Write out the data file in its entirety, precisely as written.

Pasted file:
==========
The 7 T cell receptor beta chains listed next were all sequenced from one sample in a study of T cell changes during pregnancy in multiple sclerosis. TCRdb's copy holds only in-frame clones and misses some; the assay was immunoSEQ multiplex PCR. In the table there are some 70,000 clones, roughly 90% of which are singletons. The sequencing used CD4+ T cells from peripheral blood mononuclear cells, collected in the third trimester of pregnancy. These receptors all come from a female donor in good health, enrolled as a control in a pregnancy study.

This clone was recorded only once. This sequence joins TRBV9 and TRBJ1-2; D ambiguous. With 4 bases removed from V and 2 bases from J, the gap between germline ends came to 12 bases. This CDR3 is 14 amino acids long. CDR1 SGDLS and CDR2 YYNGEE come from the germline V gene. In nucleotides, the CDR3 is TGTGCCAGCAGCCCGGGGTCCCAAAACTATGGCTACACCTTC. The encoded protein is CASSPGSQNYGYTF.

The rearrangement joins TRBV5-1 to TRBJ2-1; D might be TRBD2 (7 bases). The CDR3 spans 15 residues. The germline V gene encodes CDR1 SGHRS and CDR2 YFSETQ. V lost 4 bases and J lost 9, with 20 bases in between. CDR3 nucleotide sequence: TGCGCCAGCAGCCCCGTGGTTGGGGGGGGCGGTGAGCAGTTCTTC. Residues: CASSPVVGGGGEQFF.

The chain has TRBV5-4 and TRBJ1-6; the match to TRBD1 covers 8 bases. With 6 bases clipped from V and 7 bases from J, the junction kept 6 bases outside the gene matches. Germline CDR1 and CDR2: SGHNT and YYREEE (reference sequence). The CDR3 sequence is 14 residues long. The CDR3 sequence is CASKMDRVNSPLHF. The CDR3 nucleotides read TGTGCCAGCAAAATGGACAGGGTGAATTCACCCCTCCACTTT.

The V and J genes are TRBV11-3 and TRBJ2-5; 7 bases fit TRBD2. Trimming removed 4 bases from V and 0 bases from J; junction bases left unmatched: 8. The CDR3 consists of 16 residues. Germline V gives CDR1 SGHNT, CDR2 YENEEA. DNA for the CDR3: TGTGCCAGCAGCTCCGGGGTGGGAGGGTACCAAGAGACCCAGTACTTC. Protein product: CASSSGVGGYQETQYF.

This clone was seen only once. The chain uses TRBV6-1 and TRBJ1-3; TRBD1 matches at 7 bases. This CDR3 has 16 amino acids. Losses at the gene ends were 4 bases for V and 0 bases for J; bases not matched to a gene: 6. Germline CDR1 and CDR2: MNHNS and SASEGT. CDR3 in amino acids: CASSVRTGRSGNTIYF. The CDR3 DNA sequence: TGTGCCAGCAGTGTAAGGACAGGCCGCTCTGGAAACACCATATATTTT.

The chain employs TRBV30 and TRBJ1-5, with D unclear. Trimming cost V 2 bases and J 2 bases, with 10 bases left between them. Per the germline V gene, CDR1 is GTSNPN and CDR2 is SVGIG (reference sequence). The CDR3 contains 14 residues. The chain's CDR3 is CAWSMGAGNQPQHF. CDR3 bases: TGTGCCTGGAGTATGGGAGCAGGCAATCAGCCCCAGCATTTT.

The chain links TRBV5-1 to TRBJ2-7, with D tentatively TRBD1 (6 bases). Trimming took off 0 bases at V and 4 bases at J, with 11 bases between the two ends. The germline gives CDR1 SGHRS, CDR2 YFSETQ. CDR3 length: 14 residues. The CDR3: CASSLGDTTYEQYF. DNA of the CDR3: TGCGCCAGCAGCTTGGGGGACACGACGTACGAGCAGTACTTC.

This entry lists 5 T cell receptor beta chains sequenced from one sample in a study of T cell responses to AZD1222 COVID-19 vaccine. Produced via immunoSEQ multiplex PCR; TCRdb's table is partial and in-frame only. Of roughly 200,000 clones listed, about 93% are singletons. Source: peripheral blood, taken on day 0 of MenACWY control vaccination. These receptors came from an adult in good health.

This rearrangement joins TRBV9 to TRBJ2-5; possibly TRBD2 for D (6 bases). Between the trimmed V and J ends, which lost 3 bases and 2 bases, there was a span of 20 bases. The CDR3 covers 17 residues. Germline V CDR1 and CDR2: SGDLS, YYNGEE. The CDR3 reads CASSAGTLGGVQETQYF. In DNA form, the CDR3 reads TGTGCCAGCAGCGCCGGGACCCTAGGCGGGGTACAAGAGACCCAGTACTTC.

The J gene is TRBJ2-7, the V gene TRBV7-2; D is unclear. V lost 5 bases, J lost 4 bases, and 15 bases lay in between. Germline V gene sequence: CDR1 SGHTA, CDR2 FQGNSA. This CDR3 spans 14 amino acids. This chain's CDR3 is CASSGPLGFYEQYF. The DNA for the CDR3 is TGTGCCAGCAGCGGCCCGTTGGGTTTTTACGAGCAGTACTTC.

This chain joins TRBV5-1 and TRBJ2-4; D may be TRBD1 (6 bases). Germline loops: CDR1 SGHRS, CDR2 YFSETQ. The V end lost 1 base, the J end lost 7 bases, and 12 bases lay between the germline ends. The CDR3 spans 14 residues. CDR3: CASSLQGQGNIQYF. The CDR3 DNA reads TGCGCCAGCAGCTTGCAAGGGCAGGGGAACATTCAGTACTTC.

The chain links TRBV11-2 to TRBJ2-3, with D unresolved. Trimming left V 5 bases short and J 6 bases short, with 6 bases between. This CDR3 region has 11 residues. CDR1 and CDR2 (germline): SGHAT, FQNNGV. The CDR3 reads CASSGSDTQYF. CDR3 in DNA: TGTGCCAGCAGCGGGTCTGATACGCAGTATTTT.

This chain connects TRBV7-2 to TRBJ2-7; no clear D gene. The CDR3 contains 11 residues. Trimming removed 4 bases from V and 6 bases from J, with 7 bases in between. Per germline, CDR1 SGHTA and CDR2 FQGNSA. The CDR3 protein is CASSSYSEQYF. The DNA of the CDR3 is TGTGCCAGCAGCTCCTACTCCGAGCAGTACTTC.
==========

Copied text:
The 7 T cell receptor beta chains listed next were all sequenced from one sample in a study of T cell changes during pregnancy in multiple sclerosis. TCRdb's copy holds only in-frame clones and misses some; the assay was immunoSEQ multiplex PCR. In the table there are some 70,000 clones, roughly 90% of which are singletons. The sequencing used CD4+ T cells from peripheral blood mononuclear cells, collected in the third trimester of pregnancy. These receptors all come from a female donor in good health, enrolled as a control in a pregnancy study.

This clone was recorded only once. This sequence joins TRBV9 and TRBJ1-2; D ambiguous. With 4 bases removed from V and 2 bases from J, the gap between germline ends came to 12 bases. This CDR3 is 14 amino acids long. CDR1 SGDLS and CDR2 YYNGEE come from the germline V gene. In nucleotides, the CDR3 is TGTGCCAGCAGCCCGGGGTCCCAAAACTATGGCTACACCTTC. The encoded protein is CASSPGSQNYGYTF.

The rearrangement joins TRBV5-1 to TRBJ2-1; D might be TRBD2 (7 bases). The CDR3 spans 15 residues. The germline V gene encodes CDR1 SGHRS and CDR2 YFSETQ. V lost 4 bases and J lost 9, with 20 bases in between. CDR3 nucleotide sequence: TGCGCCAGCAGCCCCGTGGTTGGGGGGGGCGGTGAGCAGTTCTTC. Residues: CASSPVVGGGGEQFF.

The chain has TRBV5-4 and TRBJ1-6; the match to TRBD1 covers 8 bases. With 6 bases clipped from V and 7 bases from J, the junction kept 6 bases outside the gene matches. Germline CDR1 and CDR2: SGHNT and YYREEE (reference sequence). The CDR3 sequence is 14 residues long. The CDR3 sequence is CASKMDRVNSPLHF. The CDR3 nucleotides read TGTGCCAGCAAAATGGACAGGGTGAATTCACCCCTCCACTTT.

The V and J genes are TRBV11-3 and TRBJ2-5; 7 bases fit TRBD2. Trimming removed 4 bases from V and 0 bases from J; junction bases left unmatched: 8. The CDR3 consists of 16 residues. Germline V gives CDR1 SGHNT, CDR2 YENEEA. DNA for the CDR3: TGTGCCAGCAGCTCCGGGGTGGGAGGGTACCAAGAGACCCAGTACTTC. Protein product: CASSSGVGGYQETQYF.

This clone was seen only once. The chain uses TRBV6-1 and TRBJ1-3; TRBD1 matches at 7 bases. This CDR3 has 16 amino acids. Losses at the gene ends were 4 bases for V and 0 bases for J; bases not matched to a gene: 6. Germline CDR1 and CDR2: MNHNS and SASEGT. CDR3 in amino acids: CASSVRTGRSGNTIYF. The CDR3 DNA sequence: TGTGCCAGCAGTGTAAGGACAGGCCGCTCTGGAAACACCATATATTTT.

The chain employs TRBV30 and TRBJ1-5, with D unclear. Trimming cost V 2 bases and J 2 bases, with 10 bases left between them. Per the germline V gene, CDR1 is GTSNPN and CDR2 is SVGIG (reference sequence). The CDR3 contains 14 residues. The chain's CDR3 is CAWSMGAGNQPQHF. CDR3 bases: TGTGCCTGGAGTATGGGAGCAGGCAATCAGCCCCAGCATTTT.

The chain links TRBV5-1 to TRBJ2-7, with D tentatively TRBD1 (6 bases). Trimming took off 0 bases at V and 4 bases at J, with 11 bases between the two ends. The germline gives CDR1 SGHRS, CDR2 YFSETQ. CDR3 length: 14 residues. The CDR3: CASSLGDTTYEQYF. DNA of the CDR3: TGCGCCAGCAGCTTGGGGGACACGACGTACGAGCAGTACTTC.

This entry lists 5 T cell receptor beta chains sequenced from one sample in a study of T cell responses to AZD1222 COVID-19 vaccine. Produced via immunoSEQ multiplex PCR; TCRdb's table is partial and in-frame only. Of roughly 200,000 clones listed, about 93% are singletons. Source: peripheral blood, taken on day 0 of MenACWY control vaccination. These receptors came from an adult in good health.

This rearrangement joins TRBV9 to TRBJ2-5; possibly TRBD2 for D (6 bases). Between the trimmed V and J ends, which lost 3 bases and 2 bases, there was a span of 20 bases. The CDR3 covers 17 residues. Germline V CDR1 and CDR2: SGDLS, YYNGEE. The CDR3 reads CASSAGTLGGVQETQYF. In DNA form, the CDR3 reads TGTGCCAGCAGCGCCGGGACCCTAGGCGGGGTACAAGAGACCCAGTACTTC.

The J gene is TRBJ2-7, the V gene TRBV7-2; D is unclear. V lost 5 bases, J lost 4 bases, and 15 bases lay in between. Germline V gene sequence: CDR1 SGHTA, CDR2 FQGNSA. This CDR3 spans 14 amino acids. This chain's CDR3 is CASSGPLGFYEQYF. The DNA for the CDR3 is TGTGCCAGCAGCGGCCCGTTGGGTTTTTACGAGCAGTACTTC.

This chain joins TRBV5-1 and TRBJ2-4; D may be TRBD1 (6 bases). Germline loops: CDR1 SGHRS, CDR2 YFSETQ. The V end lost 1 base, the J end lost 7 bases, and 12 bases lay between the germline ends. The CDR3 spans 14 residues. CDR3: CASSLQGQGNIQYF. The CDR3 DNA reads TGCGCCAGCAGCTTGCAAGGGCAGGGGAACATTCAGTACTTC.

The chain links TRBV11-2 to TRBJ2-3, with D unresolved. Trimming left V 5 bases short and J 6 bases short, with 6 bases between. This CDR3 region has 11 residues. CDR1 and CDR2 (germline): SGHAT, FQNNGV. The CDR3 reads CASSGSDTQYF. CDR3 in DNA: TGTGCCAGCAGCGGGTCTGATACGCAGTATTTT.

This chain connects TRBV7-2 to TRBJ2-7; no clear D gene. The CDR3 contains 11 residues. Trimming removed 4 bases from V and 6 bases from J, with 7 bases in between. Per germline, CDR1 SGHTA and CDR2 FQGNSA. The CDR3 protein is CASSSYSEQYF. The DNA of the CDR3 is TGTGCCAGCAGCTCCTACTCCGAGCAGTACTTC.